A week after its debut, I had the chance to catch the last half hour of the newly revamped morning show on CBS. The new morning show with its former name, CBS This Morning, promised that it would be the anti-Today Show and anti-Good Morning America, bringing hard news back to the morning. On CBS’s website, it boasts “The style, tone, and content of the morning program extends CBS News' commitment to original reporting and journalistic integrity.” As a news junkie, I was excited to see the show’s new format…until I actually turned on the TV. All three anchors — Charlie Rose, Gayle King and Erica Hill – were interviewing actor Simon Baker. It eerily looked more like an interrogation than an interview. And, oh, yes, the interview was oozing with journalistic integrity when the anchors asked Mr. Baker if he’s a surfer because he grew up in Australia or because he lived in California for 10 years. I was glued to the TV waiting for his answer. And, to top it off, Mr. Baker is on CBS’s show “The Mentalist.” Talk about promoting your own shows. I have nothing against Mr. Baker or CBS-TV. But, as a viewer, I was duped. CBS promised hard news and then didn’t deliver. The messages the network pushed out were very different from my disappointed experience.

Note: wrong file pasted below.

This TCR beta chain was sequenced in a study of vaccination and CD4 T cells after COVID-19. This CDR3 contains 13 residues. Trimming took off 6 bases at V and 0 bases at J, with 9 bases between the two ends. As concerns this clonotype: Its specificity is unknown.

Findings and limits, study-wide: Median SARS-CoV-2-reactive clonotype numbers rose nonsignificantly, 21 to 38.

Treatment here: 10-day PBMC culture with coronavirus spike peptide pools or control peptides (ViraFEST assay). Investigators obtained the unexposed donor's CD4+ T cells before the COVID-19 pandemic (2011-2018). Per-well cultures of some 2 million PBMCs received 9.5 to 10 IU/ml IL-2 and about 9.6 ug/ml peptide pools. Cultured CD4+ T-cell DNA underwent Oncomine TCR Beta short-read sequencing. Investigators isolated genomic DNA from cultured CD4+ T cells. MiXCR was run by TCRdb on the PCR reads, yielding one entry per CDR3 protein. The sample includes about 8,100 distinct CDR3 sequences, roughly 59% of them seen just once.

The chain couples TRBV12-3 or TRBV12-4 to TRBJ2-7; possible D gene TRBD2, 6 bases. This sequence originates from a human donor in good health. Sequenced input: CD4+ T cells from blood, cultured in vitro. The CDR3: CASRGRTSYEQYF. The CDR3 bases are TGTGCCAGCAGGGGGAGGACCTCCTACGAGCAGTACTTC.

At Peppercom, we always look through the lens of the end-user to determine if there is a gap between what an organization promises and what the audience experiences. And, there was certainly a gap with CBS…a large one that I fell through as I fell for CBS’s message. But, I decided to give it another shot. Maybe the Mentalist needed some additional publicity. Next up was a segment that ran the night before on another CBS show “60 Minutes.” Really? Is there no new news? The segment, for the next several minutes, discussed – and argued – how to say the name of the country Qatar. And, even when a citizen of Qatar told Mr. Simon that it’s pronounced “Cutter,” Mr. Simon said, “But my wife pronounces it Ka-tar.” Forget hard news. Does this even qualify for soft news? I didn’t know if I was more upset about CBS This Morning not delivering on its promise or watching “60 Minutes” melt before my eyes.
What networks and companies need to understand is that they can’t just promise that a show or product or service does something. They have to deliver on that promise. Audiences are not stupid. We don’t just sit there and accept what you tell us. We actually experience the show, the product or the service. Regarding “CBS This Morning,” all I know is what I didn’t experience… the news.